We made a list of the 5 Ghanaian museums you need to visit to fully experience and appreciate the beautiful Ghanaian culture and heritage.
By visiting museums, you get a one-stop destination to learn about Ghana’s rich and beautiful history. From its pre-colonial days right up to the present, you can gain knowledge of beautiful Ghanaian music, the culture of the Ashanti people, see authentic Ghanaian artworks and find out more about the city of Accra.
Here are some of the best museums to visit in Ghana:
The National Museum
If you yearn for a more comprehensive outlook on the ancient and modern history of Ghana, then the National Museum in Accra is the place to go. The National Museum of Ghana was established in 1957 and is the ultimate repository of knowledge on the various cultural elements of the people of Ghana, including their languages, chieftaincy systems, foods, dressing and handicraft. The museum is divided into three primary sections: Ethnography, Archaeology and Arts. The Arts section houses the works of famous Ghanaian contemporary artists like El Anatsui and Ablade Glover. You can also spend time in the museum’s splendid sculpture garden.
The Kwame Nkrumah Mausoleum
The Kwame Nkrumah Mausoleum was built to honor the legacy of Dr. Kwame Nkrumah, the first Prime Minister and President of Ghana. It also houses his mortal remains, books, artifacts and other items linked to his life. Visitors are taken through the history of the pan-African struggle as well and gain first-hand knowledge of his contributions and that of other African leaders like Patrice Lumumba and Julius Nyerere.
In 1957, Ghana won independence from the British and became a sovereign state, the first of its kind in the sub-region, taking control of its affairs, resources, and development. Dr. Kwame Nkrumah was one of the men at the heart of the struggle for independence, being the country’s first prime minister and president.
The Kwame Nkrumah Mausoleum is the number one go-to destination for tourists who want to know more about the revolutionary leader who played a big part in liberating Ghana from the British.
The Museum of Science and Technology
The Museum of Science and Technology is located just a few metres from the National Museum. It displays artifacts that embody Ghana’s scientific development, from pre-colonial times to the present. Visitors can find everything from primitive hand-axes and other simple farm tools to complex machinery like helicopters and bamboo bicycles, engineered and built by Ghanaians.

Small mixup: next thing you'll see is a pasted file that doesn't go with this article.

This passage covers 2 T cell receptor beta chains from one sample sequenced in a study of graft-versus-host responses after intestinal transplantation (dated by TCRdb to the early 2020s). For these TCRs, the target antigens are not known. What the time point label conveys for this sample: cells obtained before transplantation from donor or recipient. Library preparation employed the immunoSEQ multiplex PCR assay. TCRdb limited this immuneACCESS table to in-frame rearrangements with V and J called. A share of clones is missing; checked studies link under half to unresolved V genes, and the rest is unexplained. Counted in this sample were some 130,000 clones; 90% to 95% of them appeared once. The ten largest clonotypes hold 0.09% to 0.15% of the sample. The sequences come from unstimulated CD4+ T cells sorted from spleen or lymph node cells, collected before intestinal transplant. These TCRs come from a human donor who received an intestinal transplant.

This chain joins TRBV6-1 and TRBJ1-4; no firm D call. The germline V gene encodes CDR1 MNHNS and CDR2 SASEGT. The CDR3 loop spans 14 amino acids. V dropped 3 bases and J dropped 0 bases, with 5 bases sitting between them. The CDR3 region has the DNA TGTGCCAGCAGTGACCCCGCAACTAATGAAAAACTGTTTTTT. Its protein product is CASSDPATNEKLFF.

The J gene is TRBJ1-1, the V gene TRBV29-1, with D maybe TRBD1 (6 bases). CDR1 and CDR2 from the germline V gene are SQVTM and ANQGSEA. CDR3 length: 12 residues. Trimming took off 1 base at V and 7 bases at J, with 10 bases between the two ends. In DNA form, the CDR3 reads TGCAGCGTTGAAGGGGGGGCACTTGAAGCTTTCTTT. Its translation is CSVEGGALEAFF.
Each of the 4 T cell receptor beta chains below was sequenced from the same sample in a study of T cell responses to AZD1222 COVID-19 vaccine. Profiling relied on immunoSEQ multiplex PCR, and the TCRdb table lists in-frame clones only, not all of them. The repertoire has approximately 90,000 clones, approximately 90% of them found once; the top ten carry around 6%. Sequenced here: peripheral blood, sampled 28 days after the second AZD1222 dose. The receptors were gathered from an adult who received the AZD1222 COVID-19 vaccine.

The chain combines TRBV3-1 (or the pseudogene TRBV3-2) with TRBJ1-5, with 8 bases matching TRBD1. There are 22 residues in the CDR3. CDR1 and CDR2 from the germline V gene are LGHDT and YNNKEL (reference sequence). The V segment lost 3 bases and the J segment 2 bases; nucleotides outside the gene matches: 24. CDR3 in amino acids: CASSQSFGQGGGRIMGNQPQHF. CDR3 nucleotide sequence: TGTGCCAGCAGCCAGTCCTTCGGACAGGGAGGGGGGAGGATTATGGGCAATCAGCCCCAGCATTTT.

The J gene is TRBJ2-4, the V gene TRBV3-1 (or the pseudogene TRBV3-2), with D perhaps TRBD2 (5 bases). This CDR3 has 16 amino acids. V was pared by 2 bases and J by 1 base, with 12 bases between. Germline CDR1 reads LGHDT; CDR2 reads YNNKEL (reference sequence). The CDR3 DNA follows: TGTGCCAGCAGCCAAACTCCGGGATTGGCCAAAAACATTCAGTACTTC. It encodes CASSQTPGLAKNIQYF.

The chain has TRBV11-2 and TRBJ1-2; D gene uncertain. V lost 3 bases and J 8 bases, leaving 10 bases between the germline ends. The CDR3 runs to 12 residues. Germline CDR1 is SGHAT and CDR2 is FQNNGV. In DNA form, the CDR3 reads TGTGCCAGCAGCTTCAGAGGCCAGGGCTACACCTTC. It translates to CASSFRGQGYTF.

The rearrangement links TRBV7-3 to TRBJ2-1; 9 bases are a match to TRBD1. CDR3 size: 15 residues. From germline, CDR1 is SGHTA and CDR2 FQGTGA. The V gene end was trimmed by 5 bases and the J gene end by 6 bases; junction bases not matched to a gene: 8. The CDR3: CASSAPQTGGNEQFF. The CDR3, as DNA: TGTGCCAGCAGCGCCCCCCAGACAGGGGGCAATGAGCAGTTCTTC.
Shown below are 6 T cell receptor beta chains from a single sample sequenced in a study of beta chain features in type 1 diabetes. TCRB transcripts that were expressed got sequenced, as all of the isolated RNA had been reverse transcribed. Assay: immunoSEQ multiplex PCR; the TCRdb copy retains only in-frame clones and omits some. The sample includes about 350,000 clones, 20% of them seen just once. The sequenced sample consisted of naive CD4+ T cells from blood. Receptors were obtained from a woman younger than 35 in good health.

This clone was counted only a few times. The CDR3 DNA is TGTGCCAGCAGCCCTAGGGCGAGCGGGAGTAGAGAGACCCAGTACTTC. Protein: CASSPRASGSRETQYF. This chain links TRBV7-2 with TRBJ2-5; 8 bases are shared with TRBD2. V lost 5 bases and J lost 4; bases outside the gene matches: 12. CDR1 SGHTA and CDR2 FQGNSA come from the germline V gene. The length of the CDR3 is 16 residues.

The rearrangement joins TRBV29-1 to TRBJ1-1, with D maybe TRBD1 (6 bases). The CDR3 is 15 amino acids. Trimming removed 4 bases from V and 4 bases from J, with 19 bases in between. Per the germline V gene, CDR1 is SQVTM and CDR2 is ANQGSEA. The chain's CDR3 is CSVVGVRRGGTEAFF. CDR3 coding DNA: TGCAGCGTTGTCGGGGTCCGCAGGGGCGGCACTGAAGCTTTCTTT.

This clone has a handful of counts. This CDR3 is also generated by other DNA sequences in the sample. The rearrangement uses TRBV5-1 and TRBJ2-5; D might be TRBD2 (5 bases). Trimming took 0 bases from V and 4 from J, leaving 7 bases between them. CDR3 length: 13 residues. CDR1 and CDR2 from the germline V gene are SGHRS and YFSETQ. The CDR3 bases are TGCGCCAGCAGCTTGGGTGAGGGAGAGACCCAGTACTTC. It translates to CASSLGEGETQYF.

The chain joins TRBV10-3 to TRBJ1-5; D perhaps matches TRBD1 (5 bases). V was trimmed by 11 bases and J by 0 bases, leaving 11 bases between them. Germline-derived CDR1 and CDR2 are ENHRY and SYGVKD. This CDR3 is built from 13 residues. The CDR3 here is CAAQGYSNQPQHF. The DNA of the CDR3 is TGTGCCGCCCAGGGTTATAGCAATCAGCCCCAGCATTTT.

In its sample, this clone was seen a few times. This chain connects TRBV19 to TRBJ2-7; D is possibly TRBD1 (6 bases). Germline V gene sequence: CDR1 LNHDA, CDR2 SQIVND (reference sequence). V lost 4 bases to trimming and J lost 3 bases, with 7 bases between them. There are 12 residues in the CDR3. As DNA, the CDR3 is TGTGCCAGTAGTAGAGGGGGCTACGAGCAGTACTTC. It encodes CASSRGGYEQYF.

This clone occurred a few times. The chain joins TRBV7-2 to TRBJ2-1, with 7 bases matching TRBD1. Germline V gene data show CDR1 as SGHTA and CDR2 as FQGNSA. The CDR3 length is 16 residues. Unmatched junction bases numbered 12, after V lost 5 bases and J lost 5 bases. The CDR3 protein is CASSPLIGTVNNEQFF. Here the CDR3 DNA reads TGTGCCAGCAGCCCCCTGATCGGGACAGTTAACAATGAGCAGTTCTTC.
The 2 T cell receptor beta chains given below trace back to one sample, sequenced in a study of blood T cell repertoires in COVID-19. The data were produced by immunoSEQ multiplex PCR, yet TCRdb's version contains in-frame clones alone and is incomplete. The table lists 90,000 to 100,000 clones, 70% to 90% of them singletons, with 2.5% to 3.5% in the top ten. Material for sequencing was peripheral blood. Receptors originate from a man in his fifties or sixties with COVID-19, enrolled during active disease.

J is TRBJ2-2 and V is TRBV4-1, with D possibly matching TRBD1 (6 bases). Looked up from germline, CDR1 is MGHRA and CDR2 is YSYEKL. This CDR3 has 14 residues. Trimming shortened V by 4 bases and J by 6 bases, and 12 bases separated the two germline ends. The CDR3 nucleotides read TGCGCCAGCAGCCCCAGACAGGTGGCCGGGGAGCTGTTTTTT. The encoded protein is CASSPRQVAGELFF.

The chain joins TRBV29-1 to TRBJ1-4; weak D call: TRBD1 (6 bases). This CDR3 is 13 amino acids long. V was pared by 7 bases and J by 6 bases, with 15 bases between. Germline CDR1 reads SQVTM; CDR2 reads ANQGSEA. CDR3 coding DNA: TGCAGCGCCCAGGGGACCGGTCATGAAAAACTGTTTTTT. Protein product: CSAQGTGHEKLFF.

The museum also serves as the venue for the final exhibition for graduating students from the Kwame Nkrumah University of Science and Technology’s School of Fine Art, where some of the finest contemporary fine arts and performance arts are on display.
W.E.B. Du Bois Center
Ghana’s historical significance does not end with pan-Africanism and the leaders across the continent who inspired the movement; it also extends to the African diaspora. African-American scholar and pan-Africanist William Edward Burghardt “W.E.B.” Du Bois moved to Ghana in the 1950s to help build the new nation at the request of Dr. Kwame Nkrumah. His museum at the W.E.B. Du Bois Centre memorializes this relationship between Africans at home and the diaspora. Visitors can expect to find his books, speeches, pictures, and other articles, as well as those of other key figures such as Marcus Garvey and George Padmore.More Info
Manhyia Palace Museum
The Manhyia Palace Museum was built to catalog and share the illustrious history of the Ashanti, one of history’s most dominant West African empires. The museum, located in Kumasi, Ghana’s second largest and most populous city, houses various priceless artifacts dating back to the height of the Ashanti empire. Visitors can also explore the birth of the empire through various video installations. All in all, this is an excellent place to dive into the expansive wealth of knowledge that was born from the Ashanti empire.